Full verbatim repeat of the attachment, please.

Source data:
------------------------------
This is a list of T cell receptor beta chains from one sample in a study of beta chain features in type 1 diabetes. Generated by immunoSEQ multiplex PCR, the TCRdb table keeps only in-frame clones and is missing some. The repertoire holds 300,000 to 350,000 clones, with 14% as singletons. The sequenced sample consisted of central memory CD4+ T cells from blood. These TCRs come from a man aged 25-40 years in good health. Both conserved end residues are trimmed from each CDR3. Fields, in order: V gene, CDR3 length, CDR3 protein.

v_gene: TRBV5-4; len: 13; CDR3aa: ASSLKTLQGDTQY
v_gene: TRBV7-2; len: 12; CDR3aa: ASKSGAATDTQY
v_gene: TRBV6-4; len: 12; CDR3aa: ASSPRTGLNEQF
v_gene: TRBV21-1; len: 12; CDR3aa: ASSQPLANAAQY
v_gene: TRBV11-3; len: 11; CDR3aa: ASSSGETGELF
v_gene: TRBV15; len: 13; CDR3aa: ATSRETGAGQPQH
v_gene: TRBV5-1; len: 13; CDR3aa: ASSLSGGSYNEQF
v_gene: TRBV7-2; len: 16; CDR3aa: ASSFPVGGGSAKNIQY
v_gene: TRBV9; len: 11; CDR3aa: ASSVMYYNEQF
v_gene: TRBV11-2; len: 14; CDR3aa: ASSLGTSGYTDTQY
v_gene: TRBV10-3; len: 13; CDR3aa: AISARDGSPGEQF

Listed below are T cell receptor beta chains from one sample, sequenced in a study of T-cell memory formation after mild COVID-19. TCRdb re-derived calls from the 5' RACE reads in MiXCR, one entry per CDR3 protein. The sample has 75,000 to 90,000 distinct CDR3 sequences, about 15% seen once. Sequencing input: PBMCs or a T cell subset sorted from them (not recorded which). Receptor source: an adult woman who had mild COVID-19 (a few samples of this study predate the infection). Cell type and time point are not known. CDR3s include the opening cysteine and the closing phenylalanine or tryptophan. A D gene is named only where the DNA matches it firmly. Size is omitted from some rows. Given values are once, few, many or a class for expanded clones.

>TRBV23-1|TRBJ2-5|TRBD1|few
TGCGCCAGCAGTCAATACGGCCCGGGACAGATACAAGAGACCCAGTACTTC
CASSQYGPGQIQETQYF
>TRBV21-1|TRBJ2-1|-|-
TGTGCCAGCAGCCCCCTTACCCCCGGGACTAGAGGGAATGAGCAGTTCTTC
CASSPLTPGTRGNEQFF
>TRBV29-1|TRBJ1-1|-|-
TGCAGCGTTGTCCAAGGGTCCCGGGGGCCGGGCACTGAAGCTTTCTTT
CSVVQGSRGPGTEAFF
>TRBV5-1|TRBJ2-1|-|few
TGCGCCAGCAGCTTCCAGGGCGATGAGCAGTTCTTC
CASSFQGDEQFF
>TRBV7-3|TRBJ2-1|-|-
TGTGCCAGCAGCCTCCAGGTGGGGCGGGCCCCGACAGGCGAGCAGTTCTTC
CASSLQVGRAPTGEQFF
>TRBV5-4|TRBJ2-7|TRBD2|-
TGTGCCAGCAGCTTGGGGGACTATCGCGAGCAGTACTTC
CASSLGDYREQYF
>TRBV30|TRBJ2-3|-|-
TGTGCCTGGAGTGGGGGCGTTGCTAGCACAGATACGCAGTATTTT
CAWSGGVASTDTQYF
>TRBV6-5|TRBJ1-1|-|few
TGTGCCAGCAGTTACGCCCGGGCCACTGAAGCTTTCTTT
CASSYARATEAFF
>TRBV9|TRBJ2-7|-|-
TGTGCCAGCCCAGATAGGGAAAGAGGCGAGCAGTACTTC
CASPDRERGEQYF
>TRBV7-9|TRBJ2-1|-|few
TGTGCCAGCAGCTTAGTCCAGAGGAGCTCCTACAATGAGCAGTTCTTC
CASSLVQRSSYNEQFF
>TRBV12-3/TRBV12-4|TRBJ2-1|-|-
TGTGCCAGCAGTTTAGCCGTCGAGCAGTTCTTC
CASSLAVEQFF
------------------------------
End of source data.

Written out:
This is a list of T cell receptor beta chains from one sample in a study of beta chain features in type 1 diabetes. Generated by immunoSEQ multiplex PCR, the TCRdb table keeps only in-frame clones and is missing some. The repertoire holds 300,000 to 350,000 clones, with 14% as singletons. The sequenced sample consisted of central memory CD4+ T cells from blood. These TCRs come from a man aged 25-40 years in good health. Both conserved end residues are trimmed from each CDR3. Fields, in order: V gene, CDR3 length, CDR3 protein.

v_gene: TRBV5-4; len: 13; CDR3aa: ASSLKTLQGDTQY
v_gene: TRBV7-2; len: 12; CDR3aa: ASKSGAATDTQY
v_gene: TRBV6-4; len: 12; CDR3aa: ASSPRTGLNEQF
v_gene: TRBV21-1; len: 12; CDR3aa: ASSQPLANAAQY
v_gene: TRBV11-3; len: 11; CDR3aa: ASSSGETGELF
v_gene: TRBV15; len: 13; CDR3aa: ATSRETGAGQPQH
v_gene: TRBV5-1; len: 13; CDR3aa: ASSLSGGSYNEQF
v_gene: TRBV7-2; len: 16; CDR3aa: ASSFPVGGGSAKNIQY
v_gene: TRBV9; len: 11; CDR3aa: ASSVMYYNEQF
v_gene: TRBV11-2; len: 14; CDR3aa: ASSLGTSGYTDTQY
v_gene: TRBV10-3; len: 13; CDR3aa: AISARDGSPGEQF

Listed below are T cell receptor beta chains from one sample, sequenced in a study of T-cell memory formation after mild COVID-19. TCRdb re-derived calls from the 5' RACE reads in MiXCR, one entry per CDR3 protein. The sample has 75,000 to 90,000 distinct CDR3 sequences, about 15% seen once. Sequencing input: PBMCs or a T cell subset sorted from them (not recorded which). Receptor source: an adult woman who had mild COVID-19 (a few samples of this study predate the infection). Cell type and time point are not known. CDR3s include the opening cysteine and the closing phenylalanine or tryptophan. A D gene is named only where the DNA matches it firmly. Size is omitted from some rows. Given values are once, few, many or a class for expanded clones.

>TRBV23-1|TRBJ2-5|TRBD1|few
TGCGCCAGCAGTCAATACGGCCCGGGACAGATACAAGAGACCCAGTACTTC
CASSQYGPGQIQETQYF
>TRBV21-1|TRBJ2-1|-|-
TGTGCCAGCAGCCCCCTTACCCCCGGGACTAGAGGGAATGAGCAGTTCTTC
CASSPLTPGTRGNEQFF
>TRBV29-1|TRBJ1-1|-|-
TGCAGCGTTGTCCAAGGGTCCCGGGGGCCGGGCACTGAAGCTTTCTTT
CSVVQGSRGPGTEAFF
>TRBV5-1|TRBJ2-1|-|few
TGCGCCAGCAGCTTCCAGGGCGATGAGCAGTTCTTC
CASSFQGDEQFF
>TRBV7-3|TRBJ2-1|-|-
TGTGCCAGCAGCCTCCAGGTGGGGCGGGCCCCGACAGGCGAGCAGTTCTTC
CASSLQVGRAPTGEQFF
>TRBV5-4|TRBJ2-7|TRBD2|-
TGTGCCAGCAGCTTGGGGGACTATCGCGAGCAGTACTTC
CASSLGDYREQYF
>TRBV30|TRBJ2-3|-|-
TGTGCCTGGAGTGGGGGCGTTGCTAGCACAGATACGCAGTATTTT
CAWSGGVASTDTQYF
>TRBV6-5|TRBJ1-1|-|few
TGTGCCAGCAGTTACGCCCGGGCCACTGAAGCTTTCTTT
CASSYARATEAFF
>TRBV9|TRBJ2-7|-|-
TGTGCCAGCCCAGATAGGGAAAGAGGCGAGCAGTACTTC
CASPDRERGEQYF
>TRBV7-9|TRBJ2-1|-|few
TGTGCCAGCAGCTTAGTCCAGAGGAGCTCCTACAATGAGCAGTTCTTC
CASSLVQRSSYNEQFF
>TRBV12-3/TRBV12-4|TRBJ2-1|-|-
TGTGCCAGCAGTTTAGCCGTCGAGCAGTTCTTC
CASSLAVEQFF